State, local leaders eye solutions for Blue Jay Rd., GA Hwy 17 i - WTOC-TV: Savannah, Beaufort, SC, News, Weather & Sports

State, local leaders eye solutions for Blue Jay Rd., GA Hwy 17 intersection in Effingham Co.

(Source: WTOC) (Source: WTOC)

Once rural roads now host to heavy traffic continue to be a cause for concern for local and state leaders in Effingham County. 

The Department of Transportation is looking to dramatically change the traffic pattern of one intersection in particular: Blue Jay Road and Georgia Highway 17.

The latest study by traffic engineers recommends putting a roundabout at the notoriously dangerous intersection - a concept that's come up before. Over the last year, Effingham County Sheriff's deputies have responded to at least 34 crashes alone at this spot, the most recent - less than two weeks ago. That doesn't count the crash investigations Georgia State Patrol takes over. 

"Pretty much a daily basis you can hear the sirens going up and down the road between this intersection, Blue Jay and 17, and Sandhill and 80," said Sheila Windham, who lives off GA 17. 

Sheila Windham is a long-time Effingham County resident and lives a short distance from this spot, close enough she says, to hear the crunch of crashing cars. 

"We can tell by the smack and how shrill, or the 'ka-thut' that happens, what type of vehicle and how bad it is," she said. 

"The patience wears thin and people take chances a lot of times they shouldn't," said Sheriff Jimmy McDuffie, Effingham County. 

Sheriff McDuffie pointed to population growth for the growing problems. Census numbers back up the bigger numbers of cars on the county's roads. In just six years, the population county-wide has grown by 6,500 - more than a thousand of that in Rincon alone.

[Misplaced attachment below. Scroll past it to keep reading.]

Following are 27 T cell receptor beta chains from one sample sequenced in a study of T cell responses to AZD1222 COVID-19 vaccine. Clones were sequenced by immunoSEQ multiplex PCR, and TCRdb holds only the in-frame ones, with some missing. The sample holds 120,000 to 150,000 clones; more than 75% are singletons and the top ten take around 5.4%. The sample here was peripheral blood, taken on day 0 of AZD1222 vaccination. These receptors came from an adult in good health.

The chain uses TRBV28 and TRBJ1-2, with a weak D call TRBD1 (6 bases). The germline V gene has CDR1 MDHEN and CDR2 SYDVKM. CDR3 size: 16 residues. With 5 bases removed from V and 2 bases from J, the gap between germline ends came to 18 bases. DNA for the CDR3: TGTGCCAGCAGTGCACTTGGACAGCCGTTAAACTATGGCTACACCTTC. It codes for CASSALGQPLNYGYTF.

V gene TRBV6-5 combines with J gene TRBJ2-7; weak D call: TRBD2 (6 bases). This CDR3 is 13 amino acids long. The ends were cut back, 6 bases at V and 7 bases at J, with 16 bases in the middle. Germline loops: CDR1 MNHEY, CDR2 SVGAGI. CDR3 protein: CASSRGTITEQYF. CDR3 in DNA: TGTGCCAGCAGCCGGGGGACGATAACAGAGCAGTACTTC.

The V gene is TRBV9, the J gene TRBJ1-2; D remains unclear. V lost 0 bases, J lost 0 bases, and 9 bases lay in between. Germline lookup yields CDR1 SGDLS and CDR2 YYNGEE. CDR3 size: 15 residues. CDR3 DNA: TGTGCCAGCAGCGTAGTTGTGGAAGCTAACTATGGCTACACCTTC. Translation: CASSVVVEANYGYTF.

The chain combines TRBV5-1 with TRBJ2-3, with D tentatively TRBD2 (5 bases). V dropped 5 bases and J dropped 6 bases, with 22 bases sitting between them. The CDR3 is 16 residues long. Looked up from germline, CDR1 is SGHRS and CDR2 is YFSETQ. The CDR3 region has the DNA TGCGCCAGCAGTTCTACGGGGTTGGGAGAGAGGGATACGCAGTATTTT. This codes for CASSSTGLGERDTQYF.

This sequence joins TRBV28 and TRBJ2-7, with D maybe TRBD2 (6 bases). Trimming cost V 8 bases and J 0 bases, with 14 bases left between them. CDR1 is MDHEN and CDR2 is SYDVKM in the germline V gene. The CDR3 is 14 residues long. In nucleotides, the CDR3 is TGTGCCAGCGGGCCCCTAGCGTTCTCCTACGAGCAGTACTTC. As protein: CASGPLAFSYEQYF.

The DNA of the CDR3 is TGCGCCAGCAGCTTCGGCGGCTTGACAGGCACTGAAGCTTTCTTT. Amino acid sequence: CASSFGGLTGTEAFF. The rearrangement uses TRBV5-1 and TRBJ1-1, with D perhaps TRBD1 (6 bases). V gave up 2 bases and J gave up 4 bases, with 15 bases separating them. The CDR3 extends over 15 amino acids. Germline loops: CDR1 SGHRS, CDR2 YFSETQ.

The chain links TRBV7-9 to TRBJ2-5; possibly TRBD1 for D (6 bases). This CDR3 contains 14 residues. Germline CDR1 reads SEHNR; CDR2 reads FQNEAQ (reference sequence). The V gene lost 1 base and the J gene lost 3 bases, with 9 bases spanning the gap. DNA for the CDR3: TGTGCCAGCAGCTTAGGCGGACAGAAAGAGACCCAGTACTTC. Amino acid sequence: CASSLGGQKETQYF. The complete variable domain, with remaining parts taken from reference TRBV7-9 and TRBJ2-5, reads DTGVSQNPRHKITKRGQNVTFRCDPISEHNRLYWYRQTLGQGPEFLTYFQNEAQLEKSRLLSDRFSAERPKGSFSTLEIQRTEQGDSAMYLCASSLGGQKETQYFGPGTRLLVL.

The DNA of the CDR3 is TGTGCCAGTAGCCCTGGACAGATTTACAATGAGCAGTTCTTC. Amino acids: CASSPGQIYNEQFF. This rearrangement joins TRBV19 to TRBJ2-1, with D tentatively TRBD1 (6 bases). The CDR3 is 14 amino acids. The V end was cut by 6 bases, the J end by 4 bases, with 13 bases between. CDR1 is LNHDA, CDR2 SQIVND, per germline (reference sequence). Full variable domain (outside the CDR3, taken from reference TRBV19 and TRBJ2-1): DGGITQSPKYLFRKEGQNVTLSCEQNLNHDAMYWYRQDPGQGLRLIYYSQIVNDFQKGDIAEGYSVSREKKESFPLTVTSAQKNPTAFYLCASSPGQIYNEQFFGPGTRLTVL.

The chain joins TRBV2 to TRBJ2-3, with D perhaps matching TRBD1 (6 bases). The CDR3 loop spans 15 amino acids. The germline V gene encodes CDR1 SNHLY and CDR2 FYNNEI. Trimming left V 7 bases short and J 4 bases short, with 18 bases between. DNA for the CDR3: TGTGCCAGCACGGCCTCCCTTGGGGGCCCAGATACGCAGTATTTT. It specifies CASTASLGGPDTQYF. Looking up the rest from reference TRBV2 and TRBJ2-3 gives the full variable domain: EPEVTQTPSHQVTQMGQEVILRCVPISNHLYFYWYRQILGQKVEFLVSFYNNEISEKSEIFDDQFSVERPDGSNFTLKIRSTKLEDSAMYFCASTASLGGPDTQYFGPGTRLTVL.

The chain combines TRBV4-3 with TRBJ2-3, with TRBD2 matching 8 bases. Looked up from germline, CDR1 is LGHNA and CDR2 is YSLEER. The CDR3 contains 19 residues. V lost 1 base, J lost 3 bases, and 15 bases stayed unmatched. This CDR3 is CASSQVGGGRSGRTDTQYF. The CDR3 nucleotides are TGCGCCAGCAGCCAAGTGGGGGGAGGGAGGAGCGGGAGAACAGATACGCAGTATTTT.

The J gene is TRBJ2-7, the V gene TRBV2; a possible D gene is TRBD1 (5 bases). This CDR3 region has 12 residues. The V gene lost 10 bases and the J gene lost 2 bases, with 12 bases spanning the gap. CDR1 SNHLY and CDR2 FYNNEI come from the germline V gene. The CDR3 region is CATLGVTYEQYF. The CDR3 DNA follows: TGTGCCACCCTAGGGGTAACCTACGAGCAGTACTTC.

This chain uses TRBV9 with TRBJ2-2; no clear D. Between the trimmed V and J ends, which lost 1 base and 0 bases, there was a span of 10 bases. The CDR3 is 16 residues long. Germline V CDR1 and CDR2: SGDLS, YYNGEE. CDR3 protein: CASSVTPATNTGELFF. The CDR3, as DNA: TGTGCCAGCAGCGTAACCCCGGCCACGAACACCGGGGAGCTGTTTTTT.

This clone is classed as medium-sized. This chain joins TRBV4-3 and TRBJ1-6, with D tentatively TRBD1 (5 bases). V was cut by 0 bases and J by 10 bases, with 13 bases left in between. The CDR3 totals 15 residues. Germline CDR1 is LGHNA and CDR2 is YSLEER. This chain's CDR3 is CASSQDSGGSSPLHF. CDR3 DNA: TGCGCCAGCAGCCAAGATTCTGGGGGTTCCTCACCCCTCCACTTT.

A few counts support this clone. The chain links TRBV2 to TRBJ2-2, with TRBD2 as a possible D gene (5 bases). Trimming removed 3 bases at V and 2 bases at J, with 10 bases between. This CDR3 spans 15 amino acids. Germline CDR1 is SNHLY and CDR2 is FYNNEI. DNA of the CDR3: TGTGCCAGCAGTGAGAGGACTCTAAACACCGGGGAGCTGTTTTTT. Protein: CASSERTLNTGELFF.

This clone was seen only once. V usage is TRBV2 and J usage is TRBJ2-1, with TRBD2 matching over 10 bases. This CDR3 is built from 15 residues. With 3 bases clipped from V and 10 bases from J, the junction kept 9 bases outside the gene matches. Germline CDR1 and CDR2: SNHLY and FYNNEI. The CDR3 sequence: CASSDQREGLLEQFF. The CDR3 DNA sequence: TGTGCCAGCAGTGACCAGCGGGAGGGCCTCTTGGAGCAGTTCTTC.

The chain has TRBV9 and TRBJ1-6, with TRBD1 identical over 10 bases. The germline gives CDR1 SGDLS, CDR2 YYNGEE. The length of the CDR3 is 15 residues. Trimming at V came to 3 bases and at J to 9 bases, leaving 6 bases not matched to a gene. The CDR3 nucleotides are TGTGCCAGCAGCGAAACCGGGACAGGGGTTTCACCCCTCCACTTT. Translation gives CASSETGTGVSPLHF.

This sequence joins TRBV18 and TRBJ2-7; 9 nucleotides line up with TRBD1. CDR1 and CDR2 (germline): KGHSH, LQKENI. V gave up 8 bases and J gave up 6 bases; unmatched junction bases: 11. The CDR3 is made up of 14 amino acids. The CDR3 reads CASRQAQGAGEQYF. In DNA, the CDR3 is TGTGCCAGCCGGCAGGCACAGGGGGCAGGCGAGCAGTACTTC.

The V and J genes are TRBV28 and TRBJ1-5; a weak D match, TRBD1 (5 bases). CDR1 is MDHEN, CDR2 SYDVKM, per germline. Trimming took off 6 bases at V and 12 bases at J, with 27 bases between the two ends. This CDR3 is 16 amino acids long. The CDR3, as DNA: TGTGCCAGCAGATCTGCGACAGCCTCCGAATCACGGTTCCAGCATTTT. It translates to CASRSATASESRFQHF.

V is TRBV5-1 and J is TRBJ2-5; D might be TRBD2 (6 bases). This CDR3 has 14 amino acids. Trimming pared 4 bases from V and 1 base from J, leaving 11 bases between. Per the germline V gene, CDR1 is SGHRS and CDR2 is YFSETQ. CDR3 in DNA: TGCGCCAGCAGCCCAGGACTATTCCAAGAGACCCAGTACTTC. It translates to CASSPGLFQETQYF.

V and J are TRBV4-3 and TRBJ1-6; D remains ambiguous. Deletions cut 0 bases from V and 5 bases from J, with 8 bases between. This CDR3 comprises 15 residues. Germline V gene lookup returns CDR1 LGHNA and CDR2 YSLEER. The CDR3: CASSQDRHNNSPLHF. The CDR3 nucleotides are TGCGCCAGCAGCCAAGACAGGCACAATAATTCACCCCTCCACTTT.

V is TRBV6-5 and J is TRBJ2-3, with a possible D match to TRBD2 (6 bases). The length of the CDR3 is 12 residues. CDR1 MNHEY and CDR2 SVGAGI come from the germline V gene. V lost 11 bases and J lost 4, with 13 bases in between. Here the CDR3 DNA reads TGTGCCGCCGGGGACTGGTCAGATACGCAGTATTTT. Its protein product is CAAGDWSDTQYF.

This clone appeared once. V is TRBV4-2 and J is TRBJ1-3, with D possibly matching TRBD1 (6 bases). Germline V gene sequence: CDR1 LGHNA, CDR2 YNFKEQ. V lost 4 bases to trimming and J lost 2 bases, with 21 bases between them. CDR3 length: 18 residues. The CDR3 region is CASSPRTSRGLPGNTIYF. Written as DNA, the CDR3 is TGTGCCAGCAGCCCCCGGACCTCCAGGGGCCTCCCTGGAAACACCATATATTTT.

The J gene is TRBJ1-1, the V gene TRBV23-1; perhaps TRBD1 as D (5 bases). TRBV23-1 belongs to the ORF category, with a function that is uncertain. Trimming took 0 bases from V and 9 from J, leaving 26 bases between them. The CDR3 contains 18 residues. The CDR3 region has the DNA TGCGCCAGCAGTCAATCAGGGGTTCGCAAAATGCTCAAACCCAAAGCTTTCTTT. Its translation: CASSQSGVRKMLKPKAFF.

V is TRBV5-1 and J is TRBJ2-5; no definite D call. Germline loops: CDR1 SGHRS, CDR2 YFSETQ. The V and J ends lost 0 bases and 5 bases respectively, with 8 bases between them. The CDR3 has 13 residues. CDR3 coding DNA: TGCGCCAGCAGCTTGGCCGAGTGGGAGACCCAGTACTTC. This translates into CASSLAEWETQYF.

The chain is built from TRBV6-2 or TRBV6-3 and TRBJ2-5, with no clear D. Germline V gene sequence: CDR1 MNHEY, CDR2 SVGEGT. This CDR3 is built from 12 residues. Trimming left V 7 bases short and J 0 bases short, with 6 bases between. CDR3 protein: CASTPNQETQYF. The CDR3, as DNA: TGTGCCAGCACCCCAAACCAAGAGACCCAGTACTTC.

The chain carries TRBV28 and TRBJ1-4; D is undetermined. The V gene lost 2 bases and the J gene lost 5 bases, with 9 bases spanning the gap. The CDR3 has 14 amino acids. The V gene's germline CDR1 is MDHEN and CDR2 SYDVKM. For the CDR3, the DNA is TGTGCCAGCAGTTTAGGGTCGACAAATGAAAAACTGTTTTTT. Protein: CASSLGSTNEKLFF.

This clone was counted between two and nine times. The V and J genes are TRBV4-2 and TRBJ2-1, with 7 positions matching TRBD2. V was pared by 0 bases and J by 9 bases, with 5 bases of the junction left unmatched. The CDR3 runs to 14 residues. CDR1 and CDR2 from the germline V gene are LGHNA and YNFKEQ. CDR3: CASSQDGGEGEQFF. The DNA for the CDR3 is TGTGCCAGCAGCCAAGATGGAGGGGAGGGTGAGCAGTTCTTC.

"The population has overgrown our roadways," Sheriff McDuffie said. 

A state representative for the area agrees and wants a solution sooner than later.

"Blue Jay and Georgia 17 is probably the number one hot spot in the county right now," said GA Rep. Bill Hitchens. 

Representative Bill Hitchens and several fellow state leaders are in the process of drafting a letter to Georgia DOT pushing for a speedier solution than a roundabout, which Hitchens believes could take at least 18 months to complete. That timeline doesn't sit well with him.

"I don't think that suits any of us. We're talking about people's lives and well-being, and it's essential that we do something right now before something traumatic happens," Hitchens said. 

A spokeswoman with GDOT says there will be a public feedback session in the near future for the roundabout concept.

Sheriff McDuffie says the four-way stop at Midland and Blue Jay has greatly reduced the number of crashes and fatalities - and pointed to that as a solution to be considered. 

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